It was, effectively, the beginning of Penn's NCAA Tournament. It was, sadly, the end.
They lost, 62-52, to a Princeton team that played better because it was better. The Quakers were finished; same as if they had beaten Princeton and played off against Harvard later this week for the NCAA berth; same as if they had beaten Harvard and crept into the Dance to face a certain, quick death.
The Quakers arrived at Jadwin driven by Jerome Allen, an unlikely head coach with meager experience who starred for the best teams of the modern Penn era. Those teams actually had a chance, three times, to steal a win in the tournament, the way Cornell did, twice, two seasons ago. This one did not.
Allen disagreed. He believed his club did not show up.
"How can a team that's playing for nothing play harder than a team that's playing for something?" asked Allen, when asked about his team's early defensive effort. "It's a direct function of focus."
Well, that was just not true. The Quakers played tight, and they played erratically, but they didn't play soft.
The Tigers hit 11 of their first 15 shots, but not because Penn played lazy, dumb defense. The Tigers, bigger and stronger, executed their maddening back-cut offense aggressively, precisely; to that, Allen allowed a smidgen of credit.
Meanwhile, Penn started the game by missing 15 of its first 18. Princeton played tough defense. And Penn was tight.
The Quakers arrived fueled by redheaded, lefthanded point guard Zack Rosen, who will, one day soon, make a fine coach himself. Rosen scored 19 points on anemic 8-for-24 shooting, and, pursued criminally by the assembled Tigers, he committed seven turnovers.
"We didn't play as hard as we could. And we lost," Rosen said.
The Quakers spent as much time diving on the floor as running it. They forced 20 turnovers. Princeton is a solid, 10-4 team in the league; like Penn, the Tigers split their season series with Harvard.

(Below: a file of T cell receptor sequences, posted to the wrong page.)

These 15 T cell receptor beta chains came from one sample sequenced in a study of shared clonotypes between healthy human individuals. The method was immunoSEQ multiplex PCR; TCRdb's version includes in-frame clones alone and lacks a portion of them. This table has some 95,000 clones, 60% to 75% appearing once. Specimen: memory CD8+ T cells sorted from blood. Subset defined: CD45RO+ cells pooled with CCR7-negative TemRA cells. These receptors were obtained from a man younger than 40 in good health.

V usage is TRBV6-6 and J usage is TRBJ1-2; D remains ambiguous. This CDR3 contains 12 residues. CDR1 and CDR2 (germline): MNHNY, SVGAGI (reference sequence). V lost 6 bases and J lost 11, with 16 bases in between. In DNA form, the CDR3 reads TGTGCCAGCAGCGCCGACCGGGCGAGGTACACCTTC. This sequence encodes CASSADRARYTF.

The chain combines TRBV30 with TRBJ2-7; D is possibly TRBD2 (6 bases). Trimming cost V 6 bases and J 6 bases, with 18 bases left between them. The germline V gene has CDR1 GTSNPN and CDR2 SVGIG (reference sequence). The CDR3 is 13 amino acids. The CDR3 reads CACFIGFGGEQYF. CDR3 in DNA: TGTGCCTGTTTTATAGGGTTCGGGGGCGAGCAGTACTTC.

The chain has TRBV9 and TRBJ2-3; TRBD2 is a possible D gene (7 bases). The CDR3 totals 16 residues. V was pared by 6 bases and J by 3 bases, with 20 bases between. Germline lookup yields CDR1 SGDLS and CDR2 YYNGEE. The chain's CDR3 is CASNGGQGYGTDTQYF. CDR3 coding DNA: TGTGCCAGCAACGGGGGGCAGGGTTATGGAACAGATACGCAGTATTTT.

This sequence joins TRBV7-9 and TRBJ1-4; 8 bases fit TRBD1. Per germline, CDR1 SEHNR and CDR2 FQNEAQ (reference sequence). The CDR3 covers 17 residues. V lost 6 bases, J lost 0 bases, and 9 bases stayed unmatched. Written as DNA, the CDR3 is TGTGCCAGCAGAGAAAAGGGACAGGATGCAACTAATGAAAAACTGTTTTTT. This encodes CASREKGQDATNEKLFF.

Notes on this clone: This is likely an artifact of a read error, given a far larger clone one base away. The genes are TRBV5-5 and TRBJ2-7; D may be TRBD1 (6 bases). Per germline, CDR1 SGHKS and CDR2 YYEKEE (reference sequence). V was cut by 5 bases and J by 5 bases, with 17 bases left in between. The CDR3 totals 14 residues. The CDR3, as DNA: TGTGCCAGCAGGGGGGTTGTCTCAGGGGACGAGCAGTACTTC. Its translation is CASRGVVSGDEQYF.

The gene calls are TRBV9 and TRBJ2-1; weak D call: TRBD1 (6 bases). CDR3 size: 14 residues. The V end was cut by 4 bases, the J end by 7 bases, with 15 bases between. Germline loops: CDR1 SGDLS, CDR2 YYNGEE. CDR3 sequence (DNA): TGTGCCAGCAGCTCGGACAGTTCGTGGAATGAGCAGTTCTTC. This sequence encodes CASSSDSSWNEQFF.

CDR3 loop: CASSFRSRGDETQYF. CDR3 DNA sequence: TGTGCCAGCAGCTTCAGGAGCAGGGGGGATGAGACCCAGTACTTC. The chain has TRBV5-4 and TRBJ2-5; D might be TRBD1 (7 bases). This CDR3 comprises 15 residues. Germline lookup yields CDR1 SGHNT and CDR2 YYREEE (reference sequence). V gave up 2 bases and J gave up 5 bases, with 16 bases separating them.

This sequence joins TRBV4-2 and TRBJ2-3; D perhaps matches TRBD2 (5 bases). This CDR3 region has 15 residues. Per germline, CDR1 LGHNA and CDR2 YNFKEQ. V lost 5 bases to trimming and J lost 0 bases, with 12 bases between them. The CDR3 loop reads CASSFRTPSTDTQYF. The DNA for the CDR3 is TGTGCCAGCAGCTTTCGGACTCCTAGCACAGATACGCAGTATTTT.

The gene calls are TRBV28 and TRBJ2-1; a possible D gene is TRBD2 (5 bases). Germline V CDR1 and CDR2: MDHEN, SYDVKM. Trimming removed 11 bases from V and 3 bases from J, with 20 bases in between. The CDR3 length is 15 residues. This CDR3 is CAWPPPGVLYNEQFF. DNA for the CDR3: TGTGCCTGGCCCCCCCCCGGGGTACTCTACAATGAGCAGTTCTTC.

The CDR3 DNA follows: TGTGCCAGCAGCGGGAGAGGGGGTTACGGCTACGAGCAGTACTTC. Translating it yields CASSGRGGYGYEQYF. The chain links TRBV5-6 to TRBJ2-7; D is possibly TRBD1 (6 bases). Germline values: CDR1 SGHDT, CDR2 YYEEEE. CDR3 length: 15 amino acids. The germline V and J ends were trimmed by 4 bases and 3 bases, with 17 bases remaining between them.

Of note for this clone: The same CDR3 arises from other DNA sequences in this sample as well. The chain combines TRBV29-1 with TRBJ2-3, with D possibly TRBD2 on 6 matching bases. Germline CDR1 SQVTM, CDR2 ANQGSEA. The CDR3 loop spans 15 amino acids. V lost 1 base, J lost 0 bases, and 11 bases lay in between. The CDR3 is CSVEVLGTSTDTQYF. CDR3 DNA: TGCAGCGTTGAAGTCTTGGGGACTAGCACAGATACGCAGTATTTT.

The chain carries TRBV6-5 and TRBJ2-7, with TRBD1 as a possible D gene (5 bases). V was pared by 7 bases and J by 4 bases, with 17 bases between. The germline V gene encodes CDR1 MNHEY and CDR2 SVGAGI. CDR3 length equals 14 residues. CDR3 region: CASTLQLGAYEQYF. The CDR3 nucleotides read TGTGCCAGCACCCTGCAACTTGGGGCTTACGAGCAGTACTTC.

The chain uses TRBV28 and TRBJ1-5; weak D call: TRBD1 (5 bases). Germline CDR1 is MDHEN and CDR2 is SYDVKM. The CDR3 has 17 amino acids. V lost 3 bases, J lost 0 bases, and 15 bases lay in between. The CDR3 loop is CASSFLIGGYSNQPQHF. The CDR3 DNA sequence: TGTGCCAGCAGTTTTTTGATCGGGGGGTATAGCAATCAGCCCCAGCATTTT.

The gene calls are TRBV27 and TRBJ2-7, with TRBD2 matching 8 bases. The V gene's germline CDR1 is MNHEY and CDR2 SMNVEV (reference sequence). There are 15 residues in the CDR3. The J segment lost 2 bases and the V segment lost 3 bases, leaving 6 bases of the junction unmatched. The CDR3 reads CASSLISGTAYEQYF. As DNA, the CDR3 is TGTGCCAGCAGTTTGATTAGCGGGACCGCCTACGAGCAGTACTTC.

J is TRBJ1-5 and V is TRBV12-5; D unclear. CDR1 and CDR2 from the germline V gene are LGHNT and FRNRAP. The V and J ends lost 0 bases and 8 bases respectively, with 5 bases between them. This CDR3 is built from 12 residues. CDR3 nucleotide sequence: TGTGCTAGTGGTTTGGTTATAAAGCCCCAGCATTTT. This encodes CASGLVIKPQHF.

Sure, the Quakers wanted to win. Winning is their pedigree. This season, they were, at least, in the show.
They weren't when they sputtered to a 6-22 mark in 2009-10, then went 13-15 a season ago. Outside of the Palestra, few gave them a chance finishing better than fourth in the league this season.
And then, they didn't finish fourth. They finished second, a splendid, dissatisfying effort.
They charged from 17 down in the first half to 10 at the break and three with 12:20 to play, but Princeton was better. Not braver, just better. A couple of floaters from T.J. Bray, an inside-outside show from Ian Hummer, a 31-23 Princeton advantage on the boards, eight blocks by the Tigers, and Princeton, deservedly, won.
Last season, at the Palestra, it was Penn that sought to deny Princeton a share of the league title. That team failed. It was Penn's team's last real failure.
Penn finished this season 19-12, 11-3 in the league. They were beat, but not beaten.
"It's nice to have known the bottom to appreciate the top," fifth-year senior Tyler Bernardini said on Monday, just before Penn's dress-rehearsal practice. "This is the whole reason you come to Penn. In my fifth year, we have a chance to put a banner up there."
Bernardini played soulfully . . . but went 1-for-6 and had two shots blocked.
After La Salle spanked the Quakers on Jan. 10, there was little evidence this game would mean anything for Penn. Successive wins at Columbia and Cornell changed the players' outlook.
"We realized what we had a chance to do," Bernardini said.
They didn't make good on the chance. But they had it.
They might not have, had last season not been so painful.
The Quakers began 2010-11 at 6-8 but ran off three straight wins to start their Ivy season. Then, catastrophe.
A double-overtime home loss to Harvard; overtime losses at Princeton, then Cornell; and another loss at Columbia.
"We lost those three overtime games in a row," Bernardini said Monday. "Looking back on it, how many close games we've played this year, and we've come out on the winning side . . . You realize why this group's different."
"Even after those overtime losses, if we won, it was, like, 'Damn. What if one more play . . . damn. One more play here or there our way, we're in it," Rosen said Monday.
So, they learned to make that extra play . . . right?
"I don't know," Rosen said. "Maybe it's karma."
Maybe it's heart. Rosen brought the Quakers back from the dead at Harvard on Feb. 25, a seminal moment, to be sure; the hallmark of a Penn team that might not be as accomplished as its coach's team, or its athletic director's, but perhaps one that, on a scale, achieved just as much.
On Monday, preparing for his first and last all-or-nothing game in a Quakers uniform, Rosen, reflecting on the path to Jadwin, acknowledged the truth:
"We've become winners."
Rosen was right.
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